Russia threatens retaliation after German YouTube channels belonging to Russia’s RT were deleted for Covid misinformation breaches
Google’s YouTube division has made another high profile example of those channels breaking its policies and rules surrounding Coronavirus misinformation.
Reuters has reported that YouTube has deleted the German-language channels of state-backed broadcaster RT (formerly Russia Today). RT is a Russian state-controlled television network funded by the federal tax budget of the Russian government.
The move has incensed the Russian government, which in retaliation has threatened to block YouTube.
Earlier this year Russia threatened to slowdown Google services in the country over allegations that Google had failed to delete what Russia called ‘unlawful content.’
YouTube vs RT
YouTube said on Tuesday that RT’s channels had breached its Covid-19 misinformation policy, Reuters reported.
“YouTube has always had clear community guidelines that outline what is allowed on the platform,” said a spokesperson.
Indeed, the platform has this week updated its policies surrounding “harmful vaccine content on YouTube.”
It seems that RT’s German channel was initially issued a strike for uploading content that violated YouTube’s Covid misinformation policy, resulting in a suspension of posting rights on the platform for a week.
However during that suspension, the Russian broadcaster reportedly tried to use another channel to circumvent the ban on uploading.
“As a result both channels were terminated for breaking YouTube Terms of Service,” said the spokesperson.
But YouTube’s action has prompted a furious reaction from the Russian government, which also said it was considering retaliating against German media as a whole.
Russia’s Foreign Ministry described the move as “unprecedented information aggression.”
Russian state communications regulator Roskomnadzor has reportedly written to Google and demanded that the restrictions be lifted.
It said Russia could seek to partially or fully restrict access to YouTube if it failed to comply.
Moscow also said it may have to force YouTube to comply with Russian law, saying there could be zero tolerance for breaches.
“Of course there are signs that the laws of the Russian Federation have been broken, broken quite blatantly, because of course this involves censorship and obstructing the spread of information by the media,” Kremlin spokesperson Dmitry Peskov was quoted by Reuters as telling reporters.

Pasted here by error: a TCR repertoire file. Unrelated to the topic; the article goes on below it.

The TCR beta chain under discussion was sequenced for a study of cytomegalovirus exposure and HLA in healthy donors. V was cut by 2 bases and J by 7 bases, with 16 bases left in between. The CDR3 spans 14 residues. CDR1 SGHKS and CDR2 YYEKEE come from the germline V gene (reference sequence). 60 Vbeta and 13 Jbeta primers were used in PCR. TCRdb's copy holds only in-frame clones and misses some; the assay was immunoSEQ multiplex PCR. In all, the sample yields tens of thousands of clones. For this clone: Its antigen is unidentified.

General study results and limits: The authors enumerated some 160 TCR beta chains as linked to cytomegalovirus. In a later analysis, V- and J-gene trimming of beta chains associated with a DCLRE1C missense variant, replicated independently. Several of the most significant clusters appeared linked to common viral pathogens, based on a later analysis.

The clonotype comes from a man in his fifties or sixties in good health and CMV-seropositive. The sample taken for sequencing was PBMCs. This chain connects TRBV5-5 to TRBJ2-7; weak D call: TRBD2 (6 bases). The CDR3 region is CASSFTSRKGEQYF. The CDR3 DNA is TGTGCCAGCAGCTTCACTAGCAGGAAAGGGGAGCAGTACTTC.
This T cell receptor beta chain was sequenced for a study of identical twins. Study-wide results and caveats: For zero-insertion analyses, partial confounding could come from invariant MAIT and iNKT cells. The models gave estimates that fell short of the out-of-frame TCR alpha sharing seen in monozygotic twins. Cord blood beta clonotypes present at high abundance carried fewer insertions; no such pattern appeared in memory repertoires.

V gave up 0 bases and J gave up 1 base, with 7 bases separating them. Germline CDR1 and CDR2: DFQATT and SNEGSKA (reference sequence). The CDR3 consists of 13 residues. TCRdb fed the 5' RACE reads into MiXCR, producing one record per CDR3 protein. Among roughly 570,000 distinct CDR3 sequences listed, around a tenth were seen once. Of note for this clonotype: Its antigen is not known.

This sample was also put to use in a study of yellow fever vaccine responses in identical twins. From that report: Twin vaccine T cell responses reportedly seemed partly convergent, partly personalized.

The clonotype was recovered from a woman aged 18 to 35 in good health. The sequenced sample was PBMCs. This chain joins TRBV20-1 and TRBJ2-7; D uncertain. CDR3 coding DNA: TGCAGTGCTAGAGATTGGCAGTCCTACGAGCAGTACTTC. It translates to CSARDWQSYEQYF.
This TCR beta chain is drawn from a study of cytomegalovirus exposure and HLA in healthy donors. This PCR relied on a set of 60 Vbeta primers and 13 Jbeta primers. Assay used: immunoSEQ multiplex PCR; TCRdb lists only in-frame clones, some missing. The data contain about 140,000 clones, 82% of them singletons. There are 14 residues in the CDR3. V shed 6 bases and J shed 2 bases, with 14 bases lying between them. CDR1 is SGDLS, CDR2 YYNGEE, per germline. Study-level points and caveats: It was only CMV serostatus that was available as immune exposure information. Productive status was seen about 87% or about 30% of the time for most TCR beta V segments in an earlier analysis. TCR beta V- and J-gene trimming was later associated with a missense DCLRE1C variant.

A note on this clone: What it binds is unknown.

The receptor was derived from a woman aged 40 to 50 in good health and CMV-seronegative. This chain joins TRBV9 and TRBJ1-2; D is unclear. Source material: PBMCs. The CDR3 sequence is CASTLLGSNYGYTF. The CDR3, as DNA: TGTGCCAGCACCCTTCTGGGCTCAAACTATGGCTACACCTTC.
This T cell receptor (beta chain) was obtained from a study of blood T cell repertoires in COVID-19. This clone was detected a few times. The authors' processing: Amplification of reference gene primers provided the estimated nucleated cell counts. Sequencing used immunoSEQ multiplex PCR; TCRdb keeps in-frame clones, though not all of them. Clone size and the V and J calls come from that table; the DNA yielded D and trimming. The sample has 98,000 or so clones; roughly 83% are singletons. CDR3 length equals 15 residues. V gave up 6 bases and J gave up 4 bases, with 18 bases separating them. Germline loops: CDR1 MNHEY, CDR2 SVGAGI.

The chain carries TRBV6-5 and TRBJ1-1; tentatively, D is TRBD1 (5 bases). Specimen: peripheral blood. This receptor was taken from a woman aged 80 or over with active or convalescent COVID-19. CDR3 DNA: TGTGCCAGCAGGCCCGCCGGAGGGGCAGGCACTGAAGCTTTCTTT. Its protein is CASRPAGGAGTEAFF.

The foreign ministry said Russian authorities had been approached with “a proposal to develop and take retaliatory measures against the YouTube hosting service and the German media.”
Christian Mihr, executive director at Reporters Without Borders (RSF) Germany, was quoted by Reuters as saying the threat of action against German journalists was “completely inappropriate.”
Google has reportedly denied to comment.
But it is not secret that Russia has ramped pressure on foreign tech firms in the past year, fining social media companies for failing to delete content Russia deems illegal and punitively slowing down the speed of Twitter.
That pressure led Google and Apple to remove an anti-government tactical voting app from their stores on the first day of a parliamentary election earlier this month.
Meanwhile tech firms are facing pressure from Western governments as well.
In July the US administration reportedly targetted YouTube, and not only Facebook, as it sought to stem the spread of misinformation about Covid-19 vaccines amidst renewed pandemic pressure.
Earlier that month President Joe Biden had commented that Facebook was “killing people” due to Covid misinformation, but backtracked to put the focus on a dozen users held responsible for spreading two-thirds of the fabrications in question.
He told reporters he wanted Facebook to “do something about the misinformation, the outrageous misinformation about the vaccine”.
But the US administration is also taking YouTube to task over the matter, with both Facebook and the Google-owned video-sharing site having “inconsistent enforcement”, an unnamed senior administration official told Reuters.